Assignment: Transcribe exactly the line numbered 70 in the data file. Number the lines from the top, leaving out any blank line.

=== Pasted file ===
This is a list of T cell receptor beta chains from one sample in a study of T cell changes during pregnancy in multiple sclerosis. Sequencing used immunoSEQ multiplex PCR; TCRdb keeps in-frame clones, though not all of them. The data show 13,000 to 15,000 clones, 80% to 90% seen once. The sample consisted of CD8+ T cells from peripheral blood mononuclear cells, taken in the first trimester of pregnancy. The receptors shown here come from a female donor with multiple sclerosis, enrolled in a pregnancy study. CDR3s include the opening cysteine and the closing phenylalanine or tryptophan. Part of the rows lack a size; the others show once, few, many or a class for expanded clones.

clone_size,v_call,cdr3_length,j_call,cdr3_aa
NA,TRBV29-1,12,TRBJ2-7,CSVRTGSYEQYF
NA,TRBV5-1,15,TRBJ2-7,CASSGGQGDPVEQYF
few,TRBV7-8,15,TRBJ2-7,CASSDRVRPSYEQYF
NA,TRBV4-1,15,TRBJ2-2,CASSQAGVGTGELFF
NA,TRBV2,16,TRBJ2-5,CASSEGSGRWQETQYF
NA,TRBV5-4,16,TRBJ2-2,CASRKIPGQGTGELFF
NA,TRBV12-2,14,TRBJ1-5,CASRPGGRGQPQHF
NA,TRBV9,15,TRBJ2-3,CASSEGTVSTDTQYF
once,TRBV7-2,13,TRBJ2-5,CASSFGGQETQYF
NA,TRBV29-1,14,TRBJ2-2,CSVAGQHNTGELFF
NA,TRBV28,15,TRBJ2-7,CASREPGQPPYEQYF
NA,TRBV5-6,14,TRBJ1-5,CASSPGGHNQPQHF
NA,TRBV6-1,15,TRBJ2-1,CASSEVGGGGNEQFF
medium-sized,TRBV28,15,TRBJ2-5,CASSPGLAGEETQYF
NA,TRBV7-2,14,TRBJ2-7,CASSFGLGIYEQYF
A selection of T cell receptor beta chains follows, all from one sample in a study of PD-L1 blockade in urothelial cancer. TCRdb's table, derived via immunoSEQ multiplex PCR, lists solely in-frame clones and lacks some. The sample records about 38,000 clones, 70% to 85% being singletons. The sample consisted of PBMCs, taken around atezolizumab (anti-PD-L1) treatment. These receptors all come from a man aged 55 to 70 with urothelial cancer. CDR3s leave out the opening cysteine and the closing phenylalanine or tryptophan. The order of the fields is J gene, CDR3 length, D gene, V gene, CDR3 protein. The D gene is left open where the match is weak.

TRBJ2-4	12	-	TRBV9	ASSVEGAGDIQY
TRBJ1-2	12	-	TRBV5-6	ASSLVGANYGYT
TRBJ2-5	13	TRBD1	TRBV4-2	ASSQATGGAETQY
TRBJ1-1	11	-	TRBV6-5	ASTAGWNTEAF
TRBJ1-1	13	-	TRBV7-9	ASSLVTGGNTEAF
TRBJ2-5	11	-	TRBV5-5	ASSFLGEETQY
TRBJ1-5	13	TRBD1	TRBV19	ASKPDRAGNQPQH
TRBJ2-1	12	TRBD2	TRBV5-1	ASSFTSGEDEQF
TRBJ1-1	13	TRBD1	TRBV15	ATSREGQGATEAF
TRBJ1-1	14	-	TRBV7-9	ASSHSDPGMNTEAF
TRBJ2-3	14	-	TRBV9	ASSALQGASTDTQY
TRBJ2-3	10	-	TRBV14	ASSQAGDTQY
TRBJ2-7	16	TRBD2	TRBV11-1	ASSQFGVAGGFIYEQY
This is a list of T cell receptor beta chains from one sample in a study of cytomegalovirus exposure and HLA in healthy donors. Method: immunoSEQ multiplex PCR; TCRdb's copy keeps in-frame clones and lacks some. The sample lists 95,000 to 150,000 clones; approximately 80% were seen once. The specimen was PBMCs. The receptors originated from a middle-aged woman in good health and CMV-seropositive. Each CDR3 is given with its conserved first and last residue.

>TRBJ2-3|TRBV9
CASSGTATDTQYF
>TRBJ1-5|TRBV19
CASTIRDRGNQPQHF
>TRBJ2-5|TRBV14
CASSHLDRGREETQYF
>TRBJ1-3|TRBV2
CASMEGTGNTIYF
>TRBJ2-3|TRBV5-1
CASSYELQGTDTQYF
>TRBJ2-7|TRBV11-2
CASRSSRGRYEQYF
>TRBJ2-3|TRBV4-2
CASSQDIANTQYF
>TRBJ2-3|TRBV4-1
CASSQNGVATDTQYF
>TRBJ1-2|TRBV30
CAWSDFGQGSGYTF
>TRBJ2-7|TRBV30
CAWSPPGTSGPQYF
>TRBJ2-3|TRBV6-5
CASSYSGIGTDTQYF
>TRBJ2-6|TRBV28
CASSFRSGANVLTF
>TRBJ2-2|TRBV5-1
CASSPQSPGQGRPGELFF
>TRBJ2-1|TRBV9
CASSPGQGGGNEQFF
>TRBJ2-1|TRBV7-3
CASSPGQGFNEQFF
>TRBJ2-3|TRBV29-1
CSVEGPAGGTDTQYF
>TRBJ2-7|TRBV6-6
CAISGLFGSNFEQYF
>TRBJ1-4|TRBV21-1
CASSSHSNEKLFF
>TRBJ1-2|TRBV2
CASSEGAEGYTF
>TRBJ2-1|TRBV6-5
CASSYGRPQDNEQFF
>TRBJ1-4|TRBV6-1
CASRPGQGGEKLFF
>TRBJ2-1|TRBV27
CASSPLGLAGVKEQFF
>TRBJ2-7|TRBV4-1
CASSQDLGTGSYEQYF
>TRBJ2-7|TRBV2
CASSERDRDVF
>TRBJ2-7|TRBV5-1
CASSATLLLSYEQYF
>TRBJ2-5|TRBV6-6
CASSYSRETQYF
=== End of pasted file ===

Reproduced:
CASSEGAEGYTF